A soup kitchen that opened in September is drawing more patrons than ever. Area churches launched the I Am Hope Cafe to fill what they saw as a void — too many people who could not afford to eat, some with roofs over their heads and some without.
While no one seems to be complaining about the kitchen, the same cannot be said for some of those who ate there and were later charged with illegal camping, drug use and assault.
The cafe serves three evening meals a week at the First Baptist Church of Mango, on E Dr. Martin Luther King Jr. Boulevard. The number of diners has doubled to about 65 for each meal since the cafe opened, director Vince Ferraro said.
"We're seeing more homeless coming from the Tampa area," Ferraro said. "And obviously, we're seeing some coming down from up North, where it's colder."
The church has added a converted race car trailer equipped with six shower stalls, plus a washer and dryer. On the other side of the dining room, where cooks served beef stew and corn last Friday, a handful of men and women waited in line for warm clothing from a closet of donated items.
Apart from a single complaint about people sleeping on the church grounds, the cafe hasn't caused a stir in Seffner, Ferraro said. But some of the cafe's regular customers have run afoul of the law, in part for their living conditions.
On Dec. 10, Hillsborough sheriff's deputies arrested 10 men and three women for living in woods behind Advance Auto Parts at 11850 Dr. Martin Luther King Jr. Blvd. All in the group were charged with illegal camping and later released.
The arrests were incidental and not an orchestrated raid, said Hillsborough County Sheriff's Office spokeswoman Debbie Carter.
Two other men who were camping in the same woods in November, when they spoke with a Times reporter, have since been arrested on more serious charges. Douglas Bedard, 54, was charged with possessing and trafficking oxycodone. He is being held at the Orient Road Jail on $352,000 bail.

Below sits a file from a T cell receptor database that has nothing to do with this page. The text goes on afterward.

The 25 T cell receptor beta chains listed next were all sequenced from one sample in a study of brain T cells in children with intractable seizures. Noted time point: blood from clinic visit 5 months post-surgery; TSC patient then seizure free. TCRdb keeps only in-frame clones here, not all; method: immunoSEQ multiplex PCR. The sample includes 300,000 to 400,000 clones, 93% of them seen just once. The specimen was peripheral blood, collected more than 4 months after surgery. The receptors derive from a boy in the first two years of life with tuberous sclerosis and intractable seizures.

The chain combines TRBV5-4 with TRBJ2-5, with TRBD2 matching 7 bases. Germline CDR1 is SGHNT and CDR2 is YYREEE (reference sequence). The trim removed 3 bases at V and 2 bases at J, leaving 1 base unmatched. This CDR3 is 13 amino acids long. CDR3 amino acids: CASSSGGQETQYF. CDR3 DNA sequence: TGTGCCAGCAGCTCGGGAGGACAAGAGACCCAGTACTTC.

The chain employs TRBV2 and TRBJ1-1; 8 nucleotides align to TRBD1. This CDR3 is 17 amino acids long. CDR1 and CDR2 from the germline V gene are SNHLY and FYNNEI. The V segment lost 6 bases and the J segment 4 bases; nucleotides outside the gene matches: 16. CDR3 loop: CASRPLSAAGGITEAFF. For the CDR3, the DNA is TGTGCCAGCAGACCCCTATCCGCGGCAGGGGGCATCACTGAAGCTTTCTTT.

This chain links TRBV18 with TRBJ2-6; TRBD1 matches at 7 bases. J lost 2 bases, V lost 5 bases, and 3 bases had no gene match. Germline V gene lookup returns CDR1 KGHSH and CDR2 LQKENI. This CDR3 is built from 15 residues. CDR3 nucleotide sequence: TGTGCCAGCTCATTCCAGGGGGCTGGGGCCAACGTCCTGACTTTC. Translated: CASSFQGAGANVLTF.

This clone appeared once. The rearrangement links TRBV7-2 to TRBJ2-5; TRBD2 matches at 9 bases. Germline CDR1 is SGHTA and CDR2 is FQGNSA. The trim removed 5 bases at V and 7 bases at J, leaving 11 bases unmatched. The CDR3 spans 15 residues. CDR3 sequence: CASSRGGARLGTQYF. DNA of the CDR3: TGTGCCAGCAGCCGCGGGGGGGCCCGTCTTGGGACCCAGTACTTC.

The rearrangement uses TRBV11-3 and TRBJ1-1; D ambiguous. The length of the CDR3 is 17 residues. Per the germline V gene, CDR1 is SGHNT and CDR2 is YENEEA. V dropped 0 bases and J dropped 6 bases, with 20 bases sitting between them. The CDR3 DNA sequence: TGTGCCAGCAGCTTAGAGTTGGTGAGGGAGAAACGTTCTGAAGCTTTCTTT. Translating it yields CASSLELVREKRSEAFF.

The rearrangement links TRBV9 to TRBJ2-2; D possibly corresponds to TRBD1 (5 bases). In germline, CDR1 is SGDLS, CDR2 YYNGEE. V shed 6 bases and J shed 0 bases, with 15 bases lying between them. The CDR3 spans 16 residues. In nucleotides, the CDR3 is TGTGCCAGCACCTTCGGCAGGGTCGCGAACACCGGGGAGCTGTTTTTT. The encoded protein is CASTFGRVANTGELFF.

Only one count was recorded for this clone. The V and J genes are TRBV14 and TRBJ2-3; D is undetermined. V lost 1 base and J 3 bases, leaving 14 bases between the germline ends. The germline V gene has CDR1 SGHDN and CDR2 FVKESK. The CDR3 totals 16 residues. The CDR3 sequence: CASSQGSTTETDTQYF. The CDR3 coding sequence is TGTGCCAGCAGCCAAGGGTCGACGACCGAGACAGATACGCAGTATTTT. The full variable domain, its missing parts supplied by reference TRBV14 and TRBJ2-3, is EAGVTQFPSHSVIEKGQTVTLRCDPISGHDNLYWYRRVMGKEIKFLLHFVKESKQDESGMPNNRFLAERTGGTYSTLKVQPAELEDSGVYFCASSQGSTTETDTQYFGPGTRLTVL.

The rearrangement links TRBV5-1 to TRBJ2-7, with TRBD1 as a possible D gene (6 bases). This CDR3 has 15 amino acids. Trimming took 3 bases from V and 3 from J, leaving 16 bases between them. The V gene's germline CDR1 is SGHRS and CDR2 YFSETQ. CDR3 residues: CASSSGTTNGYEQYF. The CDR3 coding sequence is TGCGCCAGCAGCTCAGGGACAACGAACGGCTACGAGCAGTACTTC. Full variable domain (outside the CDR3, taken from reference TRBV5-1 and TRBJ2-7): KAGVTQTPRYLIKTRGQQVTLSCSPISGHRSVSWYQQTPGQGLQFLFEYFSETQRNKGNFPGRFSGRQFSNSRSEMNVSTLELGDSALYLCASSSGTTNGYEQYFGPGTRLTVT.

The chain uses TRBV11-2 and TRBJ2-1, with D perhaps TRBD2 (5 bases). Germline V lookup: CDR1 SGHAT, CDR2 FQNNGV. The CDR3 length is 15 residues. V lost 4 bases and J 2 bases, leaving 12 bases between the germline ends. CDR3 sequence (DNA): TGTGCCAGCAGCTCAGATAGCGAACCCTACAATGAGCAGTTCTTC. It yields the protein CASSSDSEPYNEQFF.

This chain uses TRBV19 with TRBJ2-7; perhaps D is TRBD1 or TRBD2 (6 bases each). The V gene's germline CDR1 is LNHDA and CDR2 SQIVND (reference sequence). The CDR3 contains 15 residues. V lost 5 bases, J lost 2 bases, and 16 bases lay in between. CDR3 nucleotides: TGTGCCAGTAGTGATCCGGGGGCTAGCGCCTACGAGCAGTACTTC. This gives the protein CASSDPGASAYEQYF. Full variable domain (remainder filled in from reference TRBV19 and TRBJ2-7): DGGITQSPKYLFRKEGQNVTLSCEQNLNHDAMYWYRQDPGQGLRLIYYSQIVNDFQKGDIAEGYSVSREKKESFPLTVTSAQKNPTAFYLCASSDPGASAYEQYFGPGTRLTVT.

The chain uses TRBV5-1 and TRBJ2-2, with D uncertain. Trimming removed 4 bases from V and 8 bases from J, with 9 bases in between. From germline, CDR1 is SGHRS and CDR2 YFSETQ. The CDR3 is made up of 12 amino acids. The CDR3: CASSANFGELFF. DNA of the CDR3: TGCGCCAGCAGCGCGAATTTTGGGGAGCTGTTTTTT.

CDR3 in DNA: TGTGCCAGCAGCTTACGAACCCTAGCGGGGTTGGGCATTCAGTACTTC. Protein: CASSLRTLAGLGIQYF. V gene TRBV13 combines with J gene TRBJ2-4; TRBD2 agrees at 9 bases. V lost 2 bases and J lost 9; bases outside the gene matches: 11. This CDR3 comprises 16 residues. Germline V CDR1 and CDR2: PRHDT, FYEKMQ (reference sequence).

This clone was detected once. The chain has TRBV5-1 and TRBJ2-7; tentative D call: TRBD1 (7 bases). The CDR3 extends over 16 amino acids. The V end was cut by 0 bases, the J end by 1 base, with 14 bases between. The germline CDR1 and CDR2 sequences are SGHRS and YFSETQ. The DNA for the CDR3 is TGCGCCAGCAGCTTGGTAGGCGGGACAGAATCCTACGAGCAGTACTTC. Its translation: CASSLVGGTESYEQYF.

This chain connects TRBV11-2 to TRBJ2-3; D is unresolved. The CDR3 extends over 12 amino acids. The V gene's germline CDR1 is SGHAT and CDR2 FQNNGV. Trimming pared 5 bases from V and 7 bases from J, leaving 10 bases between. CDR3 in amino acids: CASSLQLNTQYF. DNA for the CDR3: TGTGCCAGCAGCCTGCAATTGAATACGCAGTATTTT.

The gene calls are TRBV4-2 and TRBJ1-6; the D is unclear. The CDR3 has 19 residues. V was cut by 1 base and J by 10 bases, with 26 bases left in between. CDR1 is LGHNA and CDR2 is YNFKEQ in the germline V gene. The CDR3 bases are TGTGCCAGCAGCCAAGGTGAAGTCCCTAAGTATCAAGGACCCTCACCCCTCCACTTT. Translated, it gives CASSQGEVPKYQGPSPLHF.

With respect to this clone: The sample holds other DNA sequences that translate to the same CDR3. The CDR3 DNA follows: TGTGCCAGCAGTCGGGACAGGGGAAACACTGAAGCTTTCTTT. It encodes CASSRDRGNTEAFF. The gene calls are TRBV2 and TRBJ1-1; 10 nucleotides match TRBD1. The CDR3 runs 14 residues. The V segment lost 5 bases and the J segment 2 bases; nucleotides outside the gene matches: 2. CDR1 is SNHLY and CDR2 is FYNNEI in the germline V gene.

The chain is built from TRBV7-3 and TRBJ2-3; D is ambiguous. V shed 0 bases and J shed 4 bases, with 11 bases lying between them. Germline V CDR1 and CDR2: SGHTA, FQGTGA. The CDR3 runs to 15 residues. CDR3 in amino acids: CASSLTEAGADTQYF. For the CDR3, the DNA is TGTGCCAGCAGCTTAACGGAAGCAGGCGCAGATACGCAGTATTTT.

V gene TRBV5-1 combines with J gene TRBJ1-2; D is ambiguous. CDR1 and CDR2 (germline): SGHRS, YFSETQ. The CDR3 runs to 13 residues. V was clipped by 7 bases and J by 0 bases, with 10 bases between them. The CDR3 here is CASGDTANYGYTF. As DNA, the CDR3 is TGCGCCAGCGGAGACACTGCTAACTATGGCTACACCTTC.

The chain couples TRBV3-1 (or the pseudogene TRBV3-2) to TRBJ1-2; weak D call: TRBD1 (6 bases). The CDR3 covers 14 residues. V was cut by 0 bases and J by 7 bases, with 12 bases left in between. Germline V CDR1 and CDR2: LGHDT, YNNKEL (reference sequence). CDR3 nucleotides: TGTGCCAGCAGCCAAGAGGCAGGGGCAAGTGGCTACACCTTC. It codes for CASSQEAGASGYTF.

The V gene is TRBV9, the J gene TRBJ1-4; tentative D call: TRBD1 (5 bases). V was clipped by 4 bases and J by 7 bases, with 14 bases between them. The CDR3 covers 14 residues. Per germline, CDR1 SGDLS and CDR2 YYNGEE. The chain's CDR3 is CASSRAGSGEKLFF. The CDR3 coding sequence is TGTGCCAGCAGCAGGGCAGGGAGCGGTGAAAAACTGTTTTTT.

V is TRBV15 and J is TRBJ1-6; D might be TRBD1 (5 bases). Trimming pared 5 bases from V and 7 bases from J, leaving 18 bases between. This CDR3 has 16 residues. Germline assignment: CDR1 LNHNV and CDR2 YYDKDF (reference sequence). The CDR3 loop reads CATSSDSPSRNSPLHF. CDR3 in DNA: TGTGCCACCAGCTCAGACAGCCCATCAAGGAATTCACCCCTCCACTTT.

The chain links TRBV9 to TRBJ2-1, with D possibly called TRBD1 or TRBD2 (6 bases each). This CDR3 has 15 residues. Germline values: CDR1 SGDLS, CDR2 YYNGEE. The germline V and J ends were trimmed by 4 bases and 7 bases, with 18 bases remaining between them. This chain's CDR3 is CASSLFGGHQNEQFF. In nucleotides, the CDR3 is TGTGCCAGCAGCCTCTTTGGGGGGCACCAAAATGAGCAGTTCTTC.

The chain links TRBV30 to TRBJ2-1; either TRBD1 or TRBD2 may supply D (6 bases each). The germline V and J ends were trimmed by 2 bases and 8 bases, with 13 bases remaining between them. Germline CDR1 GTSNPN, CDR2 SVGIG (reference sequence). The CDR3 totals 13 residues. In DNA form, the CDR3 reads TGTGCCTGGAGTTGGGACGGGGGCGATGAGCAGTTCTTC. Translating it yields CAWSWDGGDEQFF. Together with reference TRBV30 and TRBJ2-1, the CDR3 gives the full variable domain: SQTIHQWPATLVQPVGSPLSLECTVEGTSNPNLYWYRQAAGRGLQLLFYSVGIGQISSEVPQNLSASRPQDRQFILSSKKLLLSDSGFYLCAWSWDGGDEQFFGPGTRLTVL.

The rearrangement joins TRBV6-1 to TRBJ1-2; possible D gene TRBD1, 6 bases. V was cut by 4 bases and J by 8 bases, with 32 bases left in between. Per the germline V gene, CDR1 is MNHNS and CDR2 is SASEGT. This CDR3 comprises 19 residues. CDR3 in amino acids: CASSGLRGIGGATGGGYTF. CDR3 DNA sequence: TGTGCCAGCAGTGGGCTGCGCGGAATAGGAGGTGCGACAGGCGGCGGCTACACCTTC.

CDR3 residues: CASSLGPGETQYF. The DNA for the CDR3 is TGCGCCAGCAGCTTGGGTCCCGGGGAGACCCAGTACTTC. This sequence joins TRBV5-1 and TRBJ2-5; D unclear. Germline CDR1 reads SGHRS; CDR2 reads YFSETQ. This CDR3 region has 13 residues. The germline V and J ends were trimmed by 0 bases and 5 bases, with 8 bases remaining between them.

Jason Yohn, 33, was charged with four counts of aggravated assault with a deadly weapon and is being held on $19,000 bail.
That kind of news doesn't surprise businessman Leroy Gonzalez, a lifelong Seffner resident who owns numerous rental properties.
"They were a bunch of alcoholics and drunkards in there," said Gonzalez, 71. "The ones that are in this area, they're homeless because they want to be homeless."
Courtland Hunt, who set up his Liberty Tax Service office on King Boulevard in December, said he saw people almost immediately who appeared to be homeless.
He launched a series of initiatives to help, including paying for all cleaning at a coin laundry for one hour and offering free tax return preparation.
After being approached by one man for help, Hunt hired him to mix concrete and patch holes in the driveway of his business.
The business was subsequently robbed of $1,000, Hunt said. The man who helped him left his belongings in the office and never retrieved them.
"I'm not down on homeless people because of it," said Hunt, 27, although he said the incident has made him hesitant to employ strangers who stop by.
A Valrico native who lives in Riverview, Hunt thinks there is something different about Seffner.
"I can't figure out why there are so many homeless people in Seffner," he said. "Maybe it's because of the small community. Business owners are more charitable, whereas if they were in Tampa or St. Pete, people are a lot more hardened."
Craig Angross, 47, has slept in his truck since being laid off from his job as a cook three months ago. He feels safer there than in the woods or in Tampa.
"If you go to Tampa, you can get beat up because you're homeless," Angross said.
Queen Lindsey, 57, was one of three women arrested for illegal camping behind Advance Auto Parts. After being held for 13 days and released, she moved to another wooded area in Seffner.
A year ago, Lindsey said, she was holding down three jobs to pay $900 a month for a three-bedroom apartment. Now she depends on day labor, which isn't enough to put a roof over her head.
"If you lose what you got, where can you go?" she said.
Andrew Meacham can be reached at (813) 661-2431 or firstname.lastname@example.org.